by 17th Karmapa
In the first of two sessions this morning, the 17th Karmapa clarified what it means to really practice Dharma.
First he dealt with some misconceptions. Many people have mistaken expectations about Tibetan Buddhism. They believe that Tibetan Buddhist practices have magical properties or miraculous powers that can solve all problems; if you’re ill, a Lama or prayers will heal you; if you have economic problems you will become rich. Though some advanced practitioners may be able to cure illness and help others, His Holiness warned that this is very unusual.
The practice of Dharma is not intended to solve such problems.“The practice of Dharma is there to solve the most fundamental problems in life,” he explained. What are these problems? However healthy we are, however successful or rich, there is no guarantee that we will be happy. We all experience mental suffering, agitation, and negative emotions. How then can we ever find peace of mind and happiness? The answer is that we can only become truly happy by transforming our minds: “The main purpose of Dharma practice is to train and transform your mind. Other things are incidental, not the main focus.”
A second misconception is that we have to give up a normal way of life to become a Dharma practitioner. On the contrary, Dharma practitioners need to integrate Dharma practice into every aspect of their lives, and use everyday activities as a way of practising Dharma.
A third misconception is that because we are Dharma practitioners, we should be perfect.We shouldn’t be short-tempered. We shouldn’t be jealous. We shouldn’t have too much attachment, and so forth. This leads some people to suppress these emotions, and, because they feel ashamed by them, they pretend not to have them. His Holiness advised that suppressing these negative emotions is of no help whatsoever, as we have avoided dealing with them directly. If we continue in this way, there is the danger that we may even begin to suffer from mental problems or a point will come when we can’t control the emotions any longer and they burst out in a very destructive way.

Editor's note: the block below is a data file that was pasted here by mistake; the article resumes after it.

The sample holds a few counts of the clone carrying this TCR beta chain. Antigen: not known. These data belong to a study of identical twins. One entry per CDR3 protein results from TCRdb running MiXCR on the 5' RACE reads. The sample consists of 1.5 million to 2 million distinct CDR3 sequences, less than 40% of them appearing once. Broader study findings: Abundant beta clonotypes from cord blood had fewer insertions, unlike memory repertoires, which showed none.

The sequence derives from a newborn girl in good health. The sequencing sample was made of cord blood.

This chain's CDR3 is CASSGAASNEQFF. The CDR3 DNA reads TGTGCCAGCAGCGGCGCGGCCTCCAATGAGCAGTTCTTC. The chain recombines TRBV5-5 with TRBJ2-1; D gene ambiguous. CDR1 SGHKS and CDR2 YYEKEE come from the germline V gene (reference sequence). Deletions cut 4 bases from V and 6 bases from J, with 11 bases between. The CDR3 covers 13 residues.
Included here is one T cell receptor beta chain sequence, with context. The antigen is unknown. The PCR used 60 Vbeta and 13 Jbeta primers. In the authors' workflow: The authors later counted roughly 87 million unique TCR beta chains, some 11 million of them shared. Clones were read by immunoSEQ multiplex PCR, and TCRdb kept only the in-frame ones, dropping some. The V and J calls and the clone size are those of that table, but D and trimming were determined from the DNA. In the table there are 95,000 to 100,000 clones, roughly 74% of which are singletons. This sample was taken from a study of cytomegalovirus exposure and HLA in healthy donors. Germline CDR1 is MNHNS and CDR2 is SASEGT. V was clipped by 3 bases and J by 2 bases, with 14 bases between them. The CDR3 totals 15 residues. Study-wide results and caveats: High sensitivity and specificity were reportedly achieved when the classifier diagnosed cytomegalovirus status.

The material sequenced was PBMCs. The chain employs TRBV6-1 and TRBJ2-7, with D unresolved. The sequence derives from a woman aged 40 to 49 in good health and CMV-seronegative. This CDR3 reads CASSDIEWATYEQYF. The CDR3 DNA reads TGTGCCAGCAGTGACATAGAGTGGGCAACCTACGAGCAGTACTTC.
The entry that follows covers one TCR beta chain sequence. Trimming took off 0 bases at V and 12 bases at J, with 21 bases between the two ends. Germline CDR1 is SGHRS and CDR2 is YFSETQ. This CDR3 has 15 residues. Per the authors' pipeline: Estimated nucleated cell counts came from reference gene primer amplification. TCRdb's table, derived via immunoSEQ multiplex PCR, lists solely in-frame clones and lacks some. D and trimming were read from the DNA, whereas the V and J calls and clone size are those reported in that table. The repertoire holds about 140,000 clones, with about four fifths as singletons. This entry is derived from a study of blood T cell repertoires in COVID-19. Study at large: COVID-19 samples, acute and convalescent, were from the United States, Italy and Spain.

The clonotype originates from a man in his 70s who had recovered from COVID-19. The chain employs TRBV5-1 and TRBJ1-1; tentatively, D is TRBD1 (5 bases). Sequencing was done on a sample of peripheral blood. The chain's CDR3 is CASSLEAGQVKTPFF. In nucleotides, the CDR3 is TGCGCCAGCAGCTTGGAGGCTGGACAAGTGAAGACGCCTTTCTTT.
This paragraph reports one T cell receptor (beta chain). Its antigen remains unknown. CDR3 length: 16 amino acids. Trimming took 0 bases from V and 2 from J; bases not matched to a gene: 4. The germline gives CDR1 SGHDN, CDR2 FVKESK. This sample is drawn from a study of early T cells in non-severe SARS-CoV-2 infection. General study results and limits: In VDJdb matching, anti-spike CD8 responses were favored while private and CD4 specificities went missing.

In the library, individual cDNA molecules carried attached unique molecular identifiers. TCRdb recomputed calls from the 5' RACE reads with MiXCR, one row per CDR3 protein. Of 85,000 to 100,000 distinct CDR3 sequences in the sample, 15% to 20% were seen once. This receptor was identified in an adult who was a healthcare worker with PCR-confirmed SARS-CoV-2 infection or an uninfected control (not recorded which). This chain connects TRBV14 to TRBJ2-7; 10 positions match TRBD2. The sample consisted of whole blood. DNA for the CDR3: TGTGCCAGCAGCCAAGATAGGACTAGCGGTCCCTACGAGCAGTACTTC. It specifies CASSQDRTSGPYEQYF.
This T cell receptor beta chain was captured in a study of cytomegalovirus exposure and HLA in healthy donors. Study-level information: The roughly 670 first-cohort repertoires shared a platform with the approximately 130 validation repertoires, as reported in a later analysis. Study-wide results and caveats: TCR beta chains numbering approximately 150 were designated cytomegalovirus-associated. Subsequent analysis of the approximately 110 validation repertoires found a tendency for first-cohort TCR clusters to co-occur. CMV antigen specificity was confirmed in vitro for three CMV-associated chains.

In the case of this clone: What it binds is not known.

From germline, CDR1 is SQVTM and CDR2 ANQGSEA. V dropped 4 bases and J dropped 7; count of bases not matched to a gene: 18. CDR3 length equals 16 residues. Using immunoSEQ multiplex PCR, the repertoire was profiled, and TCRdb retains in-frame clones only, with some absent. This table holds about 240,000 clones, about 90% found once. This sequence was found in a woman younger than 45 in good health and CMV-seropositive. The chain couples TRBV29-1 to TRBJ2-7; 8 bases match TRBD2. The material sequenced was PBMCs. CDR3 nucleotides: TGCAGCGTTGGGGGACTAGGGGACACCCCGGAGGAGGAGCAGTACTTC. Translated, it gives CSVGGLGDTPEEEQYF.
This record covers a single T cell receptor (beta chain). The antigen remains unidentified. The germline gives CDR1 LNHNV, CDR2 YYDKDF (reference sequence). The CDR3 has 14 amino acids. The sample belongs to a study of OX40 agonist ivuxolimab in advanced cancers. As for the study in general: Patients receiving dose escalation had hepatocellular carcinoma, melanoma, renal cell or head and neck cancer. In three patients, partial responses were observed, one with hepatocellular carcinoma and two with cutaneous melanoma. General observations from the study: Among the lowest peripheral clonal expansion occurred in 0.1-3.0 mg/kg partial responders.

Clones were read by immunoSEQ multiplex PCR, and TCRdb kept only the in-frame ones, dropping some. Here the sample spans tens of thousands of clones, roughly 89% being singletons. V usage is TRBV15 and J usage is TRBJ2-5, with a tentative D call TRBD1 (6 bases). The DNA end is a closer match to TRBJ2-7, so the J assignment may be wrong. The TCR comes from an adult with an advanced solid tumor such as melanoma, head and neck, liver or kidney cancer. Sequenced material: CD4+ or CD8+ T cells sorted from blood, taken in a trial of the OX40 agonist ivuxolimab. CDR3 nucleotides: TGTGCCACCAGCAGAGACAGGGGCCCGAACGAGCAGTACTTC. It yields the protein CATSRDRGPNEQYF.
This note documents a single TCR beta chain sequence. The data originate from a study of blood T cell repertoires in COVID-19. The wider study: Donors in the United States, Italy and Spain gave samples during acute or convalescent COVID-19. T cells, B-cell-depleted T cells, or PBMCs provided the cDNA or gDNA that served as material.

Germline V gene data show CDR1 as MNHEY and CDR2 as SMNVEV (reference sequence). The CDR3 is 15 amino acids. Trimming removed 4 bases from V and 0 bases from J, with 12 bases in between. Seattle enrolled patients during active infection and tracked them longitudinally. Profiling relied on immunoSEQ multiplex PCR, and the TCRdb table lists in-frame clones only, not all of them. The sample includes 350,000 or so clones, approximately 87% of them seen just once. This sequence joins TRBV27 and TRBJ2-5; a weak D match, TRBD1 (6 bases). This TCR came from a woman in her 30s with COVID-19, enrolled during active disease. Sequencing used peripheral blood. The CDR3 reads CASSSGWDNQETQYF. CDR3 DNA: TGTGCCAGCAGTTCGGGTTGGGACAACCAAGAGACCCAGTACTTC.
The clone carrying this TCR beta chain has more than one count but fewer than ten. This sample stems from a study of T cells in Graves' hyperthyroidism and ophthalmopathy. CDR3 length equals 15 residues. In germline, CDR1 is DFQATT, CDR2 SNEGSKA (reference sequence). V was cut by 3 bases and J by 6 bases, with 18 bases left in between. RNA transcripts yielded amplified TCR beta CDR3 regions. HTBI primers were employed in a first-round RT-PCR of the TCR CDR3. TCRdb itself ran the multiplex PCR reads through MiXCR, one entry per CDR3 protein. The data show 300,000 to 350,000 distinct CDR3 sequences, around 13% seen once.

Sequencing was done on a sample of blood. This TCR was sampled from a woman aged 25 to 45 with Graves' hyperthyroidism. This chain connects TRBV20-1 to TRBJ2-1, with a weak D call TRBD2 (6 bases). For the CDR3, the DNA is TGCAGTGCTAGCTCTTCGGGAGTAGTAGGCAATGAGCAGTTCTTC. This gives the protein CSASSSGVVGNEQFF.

His Holiness assured everyone that it was a mistake to believe that negative emotions are “not allowed” because you are a Dharma practitioner. On the other hand, as a Dharma practitioner, you should not feel free to give them full rein either. What a Dharma practitioner should do is work with these negative emotions slowly, step by step, and learn how to control them, and, thus, eventually be rid of them. Speaking in English, from his own experiences of negative emotions, the Karmapa said: “Because I’m the Karmapa, people in their mind think I’m like the Buddha or like a god—no emotion. If I show anger they are shocked or they think I’m just playing. Sometimes, I’m really angry and they think, ‘How can the Karmapa be angry?’ “
He continued: “The day we become Dharma practitioners we don’t become a nice person. Working with emotions such as anger or hatred takes a long time, perhaps five or six years of inner dialogue with our negative emotions.”
Sometimes we fail to recognise negative emotions. However, by carefully observing our minds, we can familiarise ourselves with them. If we do this, we will not have to force the negative emotions into submission, they will diminish naturally.
His Holiness provided a story to illustrate this: Once upon a time there was a couple, who lived with their in-laws. The young wife had a very difficult relationship with her mother-in-law. The wife loved her husband and didn’t want to hurt him, but the situation with the mother-in-law was intolerable. So, in the end she decided that her only way out was to kill her mother-in-law.
She went to a doctor who gave her a medicine that he said would kill the mother-in-law slowly. It would take about a year. The doctor advised the wife that she should add the medicine daily to her mother-in-law’s food, but, when she was offering the poisoned food, she should always pretend to be kind and respectful.
The wife followed the doctor’s instructions. However, as time went on, she found that her relationship with her mother-in-law had changed, and they had become much closer. Now the wife no longer wanted to kill her mother-in-law, but she was fearful that the effects of the poison she had been administering might be irreversible. Frantically, she consulted the doctor. How could she undo the work of the poison?